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Prunus serotina is our largest native cherry tree, towering up to 100′ tall in the right conditions. Not closely related to most of the more familiar cultivated food and ornamental cherries, Wild Black Cherry flowers in the spring in elongated plumes or racemes of small white flowers. These develop into drooping clusters of small red cherries that darken to purple-black in late summer. Although the young wood bears the characteristic somewhat thin, smooth, and horizontally banded cherry bark, the mature bark is rough and flaky, the limbs prone to damage and breakage. Living up to around 250 years in ideal conditions, Prunus serotina often declines past around 100 years when growing in mixed hardwood forests when taller trees such as maples and poplars overtake it and shade it out, according to the US Forest Service.
Wild Black Cherry grows quickly as a pioneer species. But though it can easily be grown to a tree 50′-80′ tall, it likewise “can be pruned and kept at shrub size by cutting them to the ground every 2-3 years.” (NC State Extension) This, obviously, makes harvesting the fruit much easier. It also circumvents the tree’s tendency to limb damage, as well as somewhat containing the plant’s tendency to shed leaves, twigs, and fruits, all of which can inhibit the growth of other garden plants due to allelopathy. Hard pruning might make it more suited to smaller spaces, but most gardeners will be happier growing Wild Black Cherry in naturalized gardens or on the edge of wild areas.
For best productivity and form, full sun or bright partial shade are needed. Although seedlings will sprout in the deep shade of a mature forest floor, unless they reach a sun gap, they will usually die within five or six years. Flowering often occurs within the first five years, and fruit production begins at around ten years, reaching greatest abundance from 30-100 years of age. Some trees never produce high amounts of fruit. See more at US Forest Service.
Prunus serotina occurs in local variations (ecotypes) which are widely adapted to most soil types and moisture conditions within their local ecoregions. For this reason, it is best to plant local ecotypes for optimal performance.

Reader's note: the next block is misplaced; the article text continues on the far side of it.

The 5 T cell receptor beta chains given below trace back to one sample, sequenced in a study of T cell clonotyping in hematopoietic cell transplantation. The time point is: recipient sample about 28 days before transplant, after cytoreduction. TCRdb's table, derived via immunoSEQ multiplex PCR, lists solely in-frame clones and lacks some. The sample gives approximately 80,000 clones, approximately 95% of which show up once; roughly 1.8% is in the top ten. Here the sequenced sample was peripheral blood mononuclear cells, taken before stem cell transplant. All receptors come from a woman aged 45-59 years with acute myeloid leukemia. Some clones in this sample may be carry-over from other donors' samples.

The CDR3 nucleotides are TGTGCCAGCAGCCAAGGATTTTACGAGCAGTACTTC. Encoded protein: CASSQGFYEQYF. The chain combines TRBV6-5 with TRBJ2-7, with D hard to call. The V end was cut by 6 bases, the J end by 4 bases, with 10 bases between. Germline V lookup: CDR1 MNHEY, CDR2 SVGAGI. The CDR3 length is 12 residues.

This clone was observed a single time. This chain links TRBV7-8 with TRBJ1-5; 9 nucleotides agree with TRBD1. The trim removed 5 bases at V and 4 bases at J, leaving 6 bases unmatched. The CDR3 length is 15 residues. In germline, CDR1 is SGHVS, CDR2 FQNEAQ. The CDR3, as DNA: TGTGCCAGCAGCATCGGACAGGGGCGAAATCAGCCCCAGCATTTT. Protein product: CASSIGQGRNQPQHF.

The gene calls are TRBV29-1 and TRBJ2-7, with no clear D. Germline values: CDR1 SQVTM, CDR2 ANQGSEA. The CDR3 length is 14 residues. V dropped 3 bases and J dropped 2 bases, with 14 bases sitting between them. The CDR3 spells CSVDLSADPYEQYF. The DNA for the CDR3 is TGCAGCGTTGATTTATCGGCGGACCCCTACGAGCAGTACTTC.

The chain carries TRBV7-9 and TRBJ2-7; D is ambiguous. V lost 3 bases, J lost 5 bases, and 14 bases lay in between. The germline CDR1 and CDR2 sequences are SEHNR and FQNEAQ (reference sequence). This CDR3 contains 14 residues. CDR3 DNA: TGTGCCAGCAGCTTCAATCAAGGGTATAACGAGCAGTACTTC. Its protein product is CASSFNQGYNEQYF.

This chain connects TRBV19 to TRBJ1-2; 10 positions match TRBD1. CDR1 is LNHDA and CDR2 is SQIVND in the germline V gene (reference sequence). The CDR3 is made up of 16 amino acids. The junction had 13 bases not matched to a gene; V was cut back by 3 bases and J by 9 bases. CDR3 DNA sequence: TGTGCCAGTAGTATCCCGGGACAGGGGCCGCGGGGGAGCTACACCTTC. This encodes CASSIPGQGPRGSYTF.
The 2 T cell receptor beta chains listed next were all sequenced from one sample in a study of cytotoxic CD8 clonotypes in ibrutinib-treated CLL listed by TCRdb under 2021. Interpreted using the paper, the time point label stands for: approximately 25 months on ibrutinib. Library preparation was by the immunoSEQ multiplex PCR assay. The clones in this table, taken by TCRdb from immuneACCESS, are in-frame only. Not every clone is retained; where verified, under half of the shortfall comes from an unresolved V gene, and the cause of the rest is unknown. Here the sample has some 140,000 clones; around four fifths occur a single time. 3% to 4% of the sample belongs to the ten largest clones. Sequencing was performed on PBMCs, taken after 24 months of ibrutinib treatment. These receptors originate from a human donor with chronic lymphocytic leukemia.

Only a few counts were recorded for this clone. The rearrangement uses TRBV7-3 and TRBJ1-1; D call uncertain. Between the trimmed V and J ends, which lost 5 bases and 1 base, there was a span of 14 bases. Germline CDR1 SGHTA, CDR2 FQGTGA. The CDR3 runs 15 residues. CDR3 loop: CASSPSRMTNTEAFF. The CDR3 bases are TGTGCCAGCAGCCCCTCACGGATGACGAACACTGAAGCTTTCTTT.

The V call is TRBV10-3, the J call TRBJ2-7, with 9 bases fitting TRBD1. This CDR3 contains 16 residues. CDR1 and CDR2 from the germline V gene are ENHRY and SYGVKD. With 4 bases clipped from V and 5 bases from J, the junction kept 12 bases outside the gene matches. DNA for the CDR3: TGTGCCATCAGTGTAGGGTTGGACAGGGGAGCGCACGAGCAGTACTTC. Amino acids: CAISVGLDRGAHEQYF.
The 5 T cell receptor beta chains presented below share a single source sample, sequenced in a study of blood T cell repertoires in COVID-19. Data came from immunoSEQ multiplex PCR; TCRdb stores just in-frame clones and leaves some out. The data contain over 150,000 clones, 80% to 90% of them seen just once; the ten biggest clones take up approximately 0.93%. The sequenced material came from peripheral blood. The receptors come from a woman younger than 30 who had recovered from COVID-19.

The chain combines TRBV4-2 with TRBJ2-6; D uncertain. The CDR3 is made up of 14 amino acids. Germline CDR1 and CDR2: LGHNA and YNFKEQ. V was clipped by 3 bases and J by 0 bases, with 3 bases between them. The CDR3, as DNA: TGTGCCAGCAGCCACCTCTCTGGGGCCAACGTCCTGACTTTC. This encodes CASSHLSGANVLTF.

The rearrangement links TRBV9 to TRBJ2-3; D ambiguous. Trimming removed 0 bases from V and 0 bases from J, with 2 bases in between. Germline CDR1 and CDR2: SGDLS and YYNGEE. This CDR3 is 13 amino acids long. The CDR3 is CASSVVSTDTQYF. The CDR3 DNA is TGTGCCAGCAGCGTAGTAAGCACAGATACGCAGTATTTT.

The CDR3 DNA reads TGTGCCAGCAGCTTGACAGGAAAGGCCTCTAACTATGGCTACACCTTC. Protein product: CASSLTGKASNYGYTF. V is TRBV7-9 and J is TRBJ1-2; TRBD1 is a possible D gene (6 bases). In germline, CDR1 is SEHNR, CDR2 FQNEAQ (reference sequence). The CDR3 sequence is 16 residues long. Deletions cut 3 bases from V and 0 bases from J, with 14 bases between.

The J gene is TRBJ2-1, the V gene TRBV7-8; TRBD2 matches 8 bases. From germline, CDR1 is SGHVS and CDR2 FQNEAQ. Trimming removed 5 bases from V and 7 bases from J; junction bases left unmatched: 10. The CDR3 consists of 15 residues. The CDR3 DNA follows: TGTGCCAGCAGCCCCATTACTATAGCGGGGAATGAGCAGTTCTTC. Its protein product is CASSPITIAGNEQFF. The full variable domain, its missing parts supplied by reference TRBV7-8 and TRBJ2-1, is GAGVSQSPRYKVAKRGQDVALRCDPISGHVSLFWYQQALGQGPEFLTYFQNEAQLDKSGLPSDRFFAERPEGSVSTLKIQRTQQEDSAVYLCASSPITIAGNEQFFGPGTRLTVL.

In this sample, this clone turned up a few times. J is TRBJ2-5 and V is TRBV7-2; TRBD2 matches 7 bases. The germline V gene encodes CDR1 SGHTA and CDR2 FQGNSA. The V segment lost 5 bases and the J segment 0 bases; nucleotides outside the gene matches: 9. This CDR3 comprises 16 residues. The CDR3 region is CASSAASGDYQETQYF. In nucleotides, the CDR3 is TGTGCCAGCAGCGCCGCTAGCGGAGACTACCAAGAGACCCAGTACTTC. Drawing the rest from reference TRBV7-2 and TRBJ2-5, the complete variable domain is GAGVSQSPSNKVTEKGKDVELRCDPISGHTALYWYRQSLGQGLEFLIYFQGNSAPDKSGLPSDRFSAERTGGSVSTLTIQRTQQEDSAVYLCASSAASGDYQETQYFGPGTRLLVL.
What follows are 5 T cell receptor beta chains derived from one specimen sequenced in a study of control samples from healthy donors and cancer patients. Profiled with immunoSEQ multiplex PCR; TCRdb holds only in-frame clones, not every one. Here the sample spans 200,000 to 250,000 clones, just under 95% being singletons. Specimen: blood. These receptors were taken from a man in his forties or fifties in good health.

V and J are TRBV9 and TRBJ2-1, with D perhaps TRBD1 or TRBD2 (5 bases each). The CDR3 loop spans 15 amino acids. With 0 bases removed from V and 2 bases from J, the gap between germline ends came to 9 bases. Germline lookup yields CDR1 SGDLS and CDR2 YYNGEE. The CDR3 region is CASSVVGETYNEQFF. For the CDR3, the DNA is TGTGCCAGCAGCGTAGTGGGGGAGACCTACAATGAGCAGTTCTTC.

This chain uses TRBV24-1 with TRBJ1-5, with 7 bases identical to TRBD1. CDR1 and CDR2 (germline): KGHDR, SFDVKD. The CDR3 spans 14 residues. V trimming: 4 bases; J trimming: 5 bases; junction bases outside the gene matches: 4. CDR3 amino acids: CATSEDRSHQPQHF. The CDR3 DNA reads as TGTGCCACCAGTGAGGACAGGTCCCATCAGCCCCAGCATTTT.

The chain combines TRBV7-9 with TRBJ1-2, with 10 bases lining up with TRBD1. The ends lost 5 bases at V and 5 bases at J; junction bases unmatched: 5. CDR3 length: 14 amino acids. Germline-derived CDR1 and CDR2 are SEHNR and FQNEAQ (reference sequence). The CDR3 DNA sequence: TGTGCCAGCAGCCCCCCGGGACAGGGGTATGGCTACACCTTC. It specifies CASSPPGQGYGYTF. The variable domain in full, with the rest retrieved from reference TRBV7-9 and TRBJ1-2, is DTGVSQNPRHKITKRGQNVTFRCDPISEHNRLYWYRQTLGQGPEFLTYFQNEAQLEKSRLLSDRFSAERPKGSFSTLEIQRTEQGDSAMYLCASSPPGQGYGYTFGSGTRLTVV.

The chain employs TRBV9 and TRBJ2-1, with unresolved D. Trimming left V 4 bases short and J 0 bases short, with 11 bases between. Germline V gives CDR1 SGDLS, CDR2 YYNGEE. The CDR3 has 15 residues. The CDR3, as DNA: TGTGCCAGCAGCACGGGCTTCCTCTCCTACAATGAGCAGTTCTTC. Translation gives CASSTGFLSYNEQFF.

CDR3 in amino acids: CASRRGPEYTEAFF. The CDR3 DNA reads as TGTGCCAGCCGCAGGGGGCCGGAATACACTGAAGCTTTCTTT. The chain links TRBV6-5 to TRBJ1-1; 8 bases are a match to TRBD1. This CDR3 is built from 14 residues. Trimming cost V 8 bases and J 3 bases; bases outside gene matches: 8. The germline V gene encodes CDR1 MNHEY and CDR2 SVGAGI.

A Keystone Species
Prunus serotina is an important pioneer species. The Prunus genus (its North American native representatives, as this is a genus with worldwide distribution) is ranked by Dr. Doug Tallamy as the second most important keystone species for Lepidoptera (butterfly and moth) larvae in Eastern North America. Dr. Tallamy’s research has identified both Lepidoptera (caterpillars) and the plants which host them as cornerstones of healthy ecosystems because of their wide participation in the food webs. In this research, caterpillars are posited as an important first step in converting the sun’s light into protein. All herbivores do this, but caterpillars go on to feed vast scores of birds, wasps, mammals, and other wildlife. Adult Lepidoptera (moths and butterflies) often live out their adult lives as pollinators, providing additional input into the ecosystem.
Beyond its leaves, Wild Black Cherry feeds so many species with its fruits: songbirds, wild turkey, quail, squirrel, deer, bear, mice, moles, and other wildlife (US Forest Service). Its flowers provide nectar and pollen for native bees and other pollinators including flies and beetles. And both its fruits and wood have provided for humans for millennia. It is truly a Giving Tree.
Like all cherries, agricultural or wild, all parts of the plant except for the fruit are poisonous to humans, and indeed, the leaves can kill livestock who graze on them. Cherry pits are toxic, but fortunately these usually pass through the digestive system whole without doing harm. Still, eating crushed cherry pits can kill an adult as they contain cyanide. Remember Darlene on Ozark? Odd how little we usually worry about this!
Prunus serotina fruits are too bitter to eat fresh, but can be used to make jellies, jams, wines, and to flavor rum and brandy. (US Forest Service, North Carolina State Extension). Medicinal properties have been ascribed to the inner bark. (Missouri Botanical Garden, US Forest Service).
The wood is valued in cabinetry and woodworking for its hardness, fine grain, and reddish-brown color.